Looking to release (lose) some excess pounds in 2013?

Cardinal Rule number ONE—replace the word “DIET” with “Healthy Eating Lifestyle.”  

Potentially, the single most important factor in your quest to lose weight will be to change your eating program and adopt a new healthy living style.  Getting lean is about 70% dietary effort, 20% proper workout programming technique, 5% psychological (because, let’s face it, temptation is around every corner), and 5% sheer determination.

If you don’t stick with the diet you aren’t losing fat, are you? 
The one exception would be protein intake, as you should be consuming a minimum of one gram per pound of body mass in order to prevent muscle loss. Losing weight is of no use if you aren’t losing FAT weight. That’s the critical factor that will determine whether you end up looking like a smaller version of your current self at the end of the diet or a version that is leaner and appears more muscular.

Rather than giving you specific foods to eat, shoot for a calorie intake of between 10 and 12 multiplied by your body weight. This is a fairly good approximation of the calories you should be consuming for weight loss, along with one gram of protein per pound of body weight.

After that, aim for 15% of those remaining calories for fat (or higher, whatever your preference) and fill in the rest with carbs.

It should be clear, if you’ve ever tried dieting before, that certain foods will help satisfy your appetite better and keep your blood sugar levels under control (thus, preventing rebound hunger), so the more you can incorporate these types of foods the better the chances you’ll have when you try to get ripped.

Remember to take in some protein and carbohydrates around your workout period, for both muscle glycogen replenishment and to help give you the energy you need to get through the workouts in the first place.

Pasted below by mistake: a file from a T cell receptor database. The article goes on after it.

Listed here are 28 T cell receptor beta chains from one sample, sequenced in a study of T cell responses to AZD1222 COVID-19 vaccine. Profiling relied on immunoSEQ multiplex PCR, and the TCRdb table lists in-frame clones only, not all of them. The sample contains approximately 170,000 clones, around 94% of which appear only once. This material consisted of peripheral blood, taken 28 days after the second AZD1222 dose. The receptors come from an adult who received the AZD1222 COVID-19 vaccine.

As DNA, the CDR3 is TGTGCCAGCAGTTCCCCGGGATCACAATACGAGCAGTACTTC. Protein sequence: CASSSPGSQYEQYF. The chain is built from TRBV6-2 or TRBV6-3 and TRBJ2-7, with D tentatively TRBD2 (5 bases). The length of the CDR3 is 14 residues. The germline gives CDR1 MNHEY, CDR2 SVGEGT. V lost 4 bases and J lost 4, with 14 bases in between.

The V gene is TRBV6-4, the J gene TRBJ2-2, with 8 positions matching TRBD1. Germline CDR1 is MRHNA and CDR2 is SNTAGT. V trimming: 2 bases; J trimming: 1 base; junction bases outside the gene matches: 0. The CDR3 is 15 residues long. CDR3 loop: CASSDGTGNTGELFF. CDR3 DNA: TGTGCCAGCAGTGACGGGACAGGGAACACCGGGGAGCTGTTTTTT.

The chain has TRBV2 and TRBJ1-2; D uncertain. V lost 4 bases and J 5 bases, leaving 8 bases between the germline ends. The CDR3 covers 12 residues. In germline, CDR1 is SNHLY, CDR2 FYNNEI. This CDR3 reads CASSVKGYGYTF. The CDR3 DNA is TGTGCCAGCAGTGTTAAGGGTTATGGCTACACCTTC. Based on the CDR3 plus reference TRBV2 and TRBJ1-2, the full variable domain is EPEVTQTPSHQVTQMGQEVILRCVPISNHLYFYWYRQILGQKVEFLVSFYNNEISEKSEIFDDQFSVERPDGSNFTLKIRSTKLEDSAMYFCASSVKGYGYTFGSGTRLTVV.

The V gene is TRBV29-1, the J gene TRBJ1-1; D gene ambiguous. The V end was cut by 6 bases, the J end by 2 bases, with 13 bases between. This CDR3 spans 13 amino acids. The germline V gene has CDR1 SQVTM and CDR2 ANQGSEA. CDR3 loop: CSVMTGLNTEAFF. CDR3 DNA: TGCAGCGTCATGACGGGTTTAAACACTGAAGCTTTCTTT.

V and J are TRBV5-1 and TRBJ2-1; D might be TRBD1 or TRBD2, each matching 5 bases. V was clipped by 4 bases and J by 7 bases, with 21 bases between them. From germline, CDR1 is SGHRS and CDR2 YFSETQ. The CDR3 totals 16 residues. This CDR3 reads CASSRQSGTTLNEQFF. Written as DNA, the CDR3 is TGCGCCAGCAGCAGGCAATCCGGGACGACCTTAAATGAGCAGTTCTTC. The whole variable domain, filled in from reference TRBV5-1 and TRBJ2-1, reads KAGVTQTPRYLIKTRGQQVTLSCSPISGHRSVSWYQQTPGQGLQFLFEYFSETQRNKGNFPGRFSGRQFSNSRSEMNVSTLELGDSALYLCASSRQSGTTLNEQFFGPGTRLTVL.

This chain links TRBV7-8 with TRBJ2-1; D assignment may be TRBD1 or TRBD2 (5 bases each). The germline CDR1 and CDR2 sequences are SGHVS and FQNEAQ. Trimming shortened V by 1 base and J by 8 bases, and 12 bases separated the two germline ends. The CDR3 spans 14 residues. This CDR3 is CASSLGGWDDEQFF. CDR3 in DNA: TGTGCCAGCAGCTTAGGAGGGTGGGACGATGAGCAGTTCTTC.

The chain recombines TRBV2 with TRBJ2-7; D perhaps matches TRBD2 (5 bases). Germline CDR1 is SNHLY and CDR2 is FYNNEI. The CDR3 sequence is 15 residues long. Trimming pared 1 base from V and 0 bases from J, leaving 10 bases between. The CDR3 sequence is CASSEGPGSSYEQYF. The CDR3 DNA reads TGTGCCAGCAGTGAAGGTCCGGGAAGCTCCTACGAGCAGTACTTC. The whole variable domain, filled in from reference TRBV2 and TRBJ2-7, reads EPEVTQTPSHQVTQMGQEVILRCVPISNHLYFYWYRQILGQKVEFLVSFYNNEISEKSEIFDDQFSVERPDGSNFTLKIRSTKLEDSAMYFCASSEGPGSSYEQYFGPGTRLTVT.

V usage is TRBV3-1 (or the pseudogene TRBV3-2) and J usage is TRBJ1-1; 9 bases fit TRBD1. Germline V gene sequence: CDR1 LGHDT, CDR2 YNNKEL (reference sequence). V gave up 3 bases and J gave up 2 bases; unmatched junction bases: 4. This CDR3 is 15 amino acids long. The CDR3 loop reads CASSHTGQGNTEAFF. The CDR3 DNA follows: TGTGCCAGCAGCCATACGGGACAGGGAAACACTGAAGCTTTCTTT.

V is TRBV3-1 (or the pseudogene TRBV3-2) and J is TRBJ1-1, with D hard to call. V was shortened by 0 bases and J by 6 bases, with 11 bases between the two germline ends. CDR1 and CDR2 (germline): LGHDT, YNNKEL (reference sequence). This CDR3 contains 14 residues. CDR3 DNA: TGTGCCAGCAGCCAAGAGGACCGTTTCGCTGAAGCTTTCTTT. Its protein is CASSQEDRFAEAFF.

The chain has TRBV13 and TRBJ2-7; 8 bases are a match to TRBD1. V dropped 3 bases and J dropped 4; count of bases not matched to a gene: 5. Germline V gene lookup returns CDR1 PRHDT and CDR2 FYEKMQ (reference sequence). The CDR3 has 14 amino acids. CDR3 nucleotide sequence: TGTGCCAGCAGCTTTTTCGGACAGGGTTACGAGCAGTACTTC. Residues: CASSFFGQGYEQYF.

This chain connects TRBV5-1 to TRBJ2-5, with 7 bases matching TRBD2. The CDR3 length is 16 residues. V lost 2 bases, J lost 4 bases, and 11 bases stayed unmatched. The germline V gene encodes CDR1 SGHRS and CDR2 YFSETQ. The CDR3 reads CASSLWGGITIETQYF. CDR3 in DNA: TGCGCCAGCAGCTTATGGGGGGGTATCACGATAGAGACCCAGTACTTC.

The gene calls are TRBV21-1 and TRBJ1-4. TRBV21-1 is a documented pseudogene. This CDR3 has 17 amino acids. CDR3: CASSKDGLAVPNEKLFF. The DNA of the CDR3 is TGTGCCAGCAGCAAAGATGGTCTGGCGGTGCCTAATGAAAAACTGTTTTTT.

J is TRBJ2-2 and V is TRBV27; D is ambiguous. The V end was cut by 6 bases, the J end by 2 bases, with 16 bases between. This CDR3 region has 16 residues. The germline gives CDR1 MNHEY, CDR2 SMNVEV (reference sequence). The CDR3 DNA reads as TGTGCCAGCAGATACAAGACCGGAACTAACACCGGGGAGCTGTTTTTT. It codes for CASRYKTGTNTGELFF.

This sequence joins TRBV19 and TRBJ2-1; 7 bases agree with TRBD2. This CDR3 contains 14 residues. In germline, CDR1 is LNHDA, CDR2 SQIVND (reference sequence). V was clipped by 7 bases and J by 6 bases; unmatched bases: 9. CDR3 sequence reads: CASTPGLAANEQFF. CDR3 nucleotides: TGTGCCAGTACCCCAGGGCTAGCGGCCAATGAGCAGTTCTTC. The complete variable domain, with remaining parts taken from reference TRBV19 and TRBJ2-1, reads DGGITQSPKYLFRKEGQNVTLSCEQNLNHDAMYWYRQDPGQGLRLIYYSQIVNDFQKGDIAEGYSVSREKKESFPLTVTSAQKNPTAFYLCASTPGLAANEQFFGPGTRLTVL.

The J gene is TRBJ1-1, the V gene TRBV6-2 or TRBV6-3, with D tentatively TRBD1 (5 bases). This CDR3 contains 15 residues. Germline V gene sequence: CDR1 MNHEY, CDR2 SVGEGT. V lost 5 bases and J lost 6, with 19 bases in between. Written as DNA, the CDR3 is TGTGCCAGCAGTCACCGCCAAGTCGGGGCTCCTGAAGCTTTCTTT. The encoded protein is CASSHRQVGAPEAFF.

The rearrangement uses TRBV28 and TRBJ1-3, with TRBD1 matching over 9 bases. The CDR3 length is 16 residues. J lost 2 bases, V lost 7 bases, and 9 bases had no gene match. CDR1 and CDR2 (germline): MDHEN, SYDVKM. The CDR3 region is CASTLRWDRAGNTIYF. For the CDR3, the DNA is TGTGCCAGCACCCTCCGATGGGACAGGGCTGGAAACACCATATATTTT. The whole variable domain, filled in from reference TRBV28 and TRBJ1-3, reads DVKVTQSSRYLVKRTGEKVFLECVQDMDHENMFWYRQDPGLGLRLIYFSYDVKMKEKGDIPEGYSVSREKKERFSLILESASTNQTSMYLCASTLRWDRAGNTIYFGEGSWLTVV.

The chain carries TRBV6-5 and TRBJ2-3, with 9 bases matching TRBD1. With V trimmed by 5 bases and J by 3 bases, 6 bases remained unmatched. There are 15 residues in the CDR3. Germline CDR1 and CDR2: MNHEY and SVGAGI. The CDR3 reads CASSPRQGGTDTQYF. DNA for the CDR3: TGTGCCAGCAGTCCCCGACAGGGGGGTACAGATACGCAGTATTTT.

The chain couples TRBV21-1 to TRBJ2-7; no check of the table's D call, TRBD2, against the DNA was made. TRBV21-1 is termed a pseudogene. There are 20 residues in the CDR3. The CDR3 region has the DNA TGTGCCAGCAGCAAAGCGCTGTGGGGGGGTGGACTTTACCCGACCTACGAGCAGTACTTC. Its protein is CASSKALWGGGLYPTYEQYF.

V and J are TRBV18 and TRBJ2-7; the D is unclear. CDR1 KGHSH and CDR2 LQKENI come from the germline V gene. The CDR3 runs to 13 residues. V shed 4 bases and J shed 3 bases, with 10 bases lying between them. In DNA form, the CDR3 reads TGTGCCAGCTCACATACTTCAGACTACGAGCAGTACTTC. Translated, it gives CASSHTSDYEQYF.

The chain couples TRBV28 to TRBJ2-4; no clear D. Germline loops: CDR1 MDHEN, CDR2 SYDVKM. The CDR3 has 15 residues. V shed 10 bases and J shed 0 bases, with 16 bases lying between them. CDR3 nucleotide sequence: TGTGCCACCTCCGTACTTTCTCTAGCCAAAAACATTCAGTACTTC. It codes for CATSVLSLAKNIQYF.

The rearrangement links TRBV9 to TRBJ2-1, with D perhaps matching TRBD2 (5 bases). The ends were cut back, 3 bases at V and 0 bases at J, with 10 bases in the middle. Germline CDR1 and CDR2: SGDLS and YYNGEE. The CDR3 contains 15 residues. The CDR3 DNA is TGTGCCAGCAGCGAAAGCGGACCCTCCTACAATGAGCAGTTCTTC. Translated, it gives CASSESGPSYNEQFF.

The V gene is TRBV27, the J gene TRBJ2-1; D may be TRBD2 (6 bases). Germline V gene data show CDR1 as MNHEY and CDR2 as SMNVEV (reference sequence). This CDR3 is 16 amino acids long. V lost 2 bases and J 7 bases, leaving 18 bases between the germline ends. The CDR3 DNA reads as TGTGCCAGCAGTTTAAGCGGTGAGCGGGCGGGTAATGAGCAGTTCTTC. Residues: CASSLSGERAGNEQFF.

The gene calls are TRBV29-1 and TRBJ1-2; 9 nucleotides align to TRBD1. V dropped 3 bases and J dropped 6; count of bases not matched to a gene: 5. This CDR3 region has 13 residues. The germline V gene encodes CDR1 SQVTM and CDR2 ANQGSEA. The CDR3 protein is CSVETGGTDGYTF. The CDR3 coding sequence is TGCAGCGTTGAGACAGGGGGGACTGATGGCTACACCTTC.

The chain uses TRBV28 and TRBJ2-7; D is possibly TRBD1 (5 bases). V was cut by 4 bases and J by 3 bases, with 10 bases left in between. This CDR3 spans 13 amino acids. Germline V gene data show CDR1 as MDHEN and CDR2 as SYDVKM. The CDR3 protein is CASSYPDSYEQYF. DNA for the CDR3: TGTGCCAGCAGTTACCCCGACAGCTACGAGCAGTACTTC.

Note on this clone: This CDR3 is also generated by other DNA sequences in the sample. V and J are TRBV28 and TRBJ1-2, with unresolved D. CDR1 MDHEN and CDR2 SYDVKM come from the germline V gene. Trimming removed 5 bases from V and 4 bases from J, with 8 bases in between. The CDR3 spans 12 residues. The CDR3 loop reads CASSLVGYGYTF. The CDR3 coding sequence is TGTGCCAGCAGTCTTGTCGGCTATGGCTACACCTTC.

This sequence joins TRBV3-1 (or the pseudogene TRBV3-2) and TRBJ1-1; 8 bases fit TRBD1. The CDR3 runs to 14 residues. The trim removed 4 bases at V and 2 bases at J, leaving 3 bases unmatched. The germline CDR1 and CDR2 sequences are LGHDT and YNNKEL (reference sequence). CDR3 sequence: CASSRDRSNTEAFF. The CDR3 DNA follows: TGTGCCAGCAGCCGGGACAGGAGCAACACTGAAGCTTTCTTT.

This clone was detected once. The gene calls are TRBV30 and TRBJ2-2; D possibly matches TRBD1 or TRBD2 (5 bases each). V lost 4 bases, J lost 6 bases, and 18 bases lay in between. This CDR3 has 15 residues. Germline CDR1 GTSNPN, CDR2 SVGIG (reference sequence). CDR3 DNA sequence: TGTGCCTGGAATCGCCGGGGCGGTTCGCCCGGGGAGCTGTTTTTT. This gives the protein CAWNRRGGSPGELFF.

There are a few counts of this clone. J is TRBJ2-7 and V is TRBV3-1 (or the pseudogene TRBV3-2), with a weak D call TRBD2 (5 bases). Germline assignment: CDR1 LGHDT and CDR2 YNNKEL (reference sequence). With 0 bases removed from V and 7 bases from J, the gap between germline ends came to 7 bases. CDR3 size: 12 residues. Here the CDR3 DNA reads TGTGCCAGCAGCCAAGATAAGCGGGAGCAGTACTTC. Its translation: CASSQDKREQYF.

excerpt from AskMen.com

Walk with Bizercize

Join us tomorrow night at Stargazers theatre here in COS for a 5K then some christmas cheer---we meet at 4:30 then start walking at 4:45 --dress warm though

Chocolate Chip Quinoa Cookies

3/4 cup Ancient Harvest Quinoa Flakes
1/2 cup organic quinoa flour
1 cup sorghum flour
1/2 cup tapioca flour or potato starch (not potato flour)
1 2/3 cups organic light brown sugar
1 1/2 teaspoons baking powder
1 teaspoon baking soda
1 teaspoon xanthan gum
3/4 teaspoon sea salt
1 teaspoon cinnamon
2/3 cup light olive oil
3 tablespoons real maple syrup
1 tablespoon bourbon vanilla extract
2 large organic free-range eggs or Ener-G Egg Replacer
Warm water, as needed
1 cup dairy-free dark chocolate chips


In a mixing bowl, whisk together the flours and dry ingredients.

Add in the oil, maple syrup, vanilla and eggs/egg replacer. Combine the wet and dry ingredients with a sturdy wooden spoon until you get a thick, sticky batter.

If you need to, add 1 tablespoon of warm water at a time, as needed, to achieve a (cookie style) dough that sticks together when you pinch it.

Stir in the dark chocolate chips with a wooden spoon. Cover and chill the dough for 30 to 60 minutes.

Preheat the oven to 350ºF. Line a baking sheet with an Exopat or parchment.

Roll spoonfuls of the dough between your palms and form the dough into 24 balls (slightly smaller than a golf ball). Place the dough balls on the prepared baking sheet and press down a bit to flatten slightly- not too much. Place the pan into the center of a pre-heated oven and bake until golden and set - about 22 to 25 minutes until the edges are golden brown and the center is almost firm. The cookies will still have a little give to them while hot; as they cool they will crisp up.

Remove the pan from the oven and allow it to cool for a few minutes; then carefully remove the cookies with a thin spatula and place them on a wire rack to continue cooling.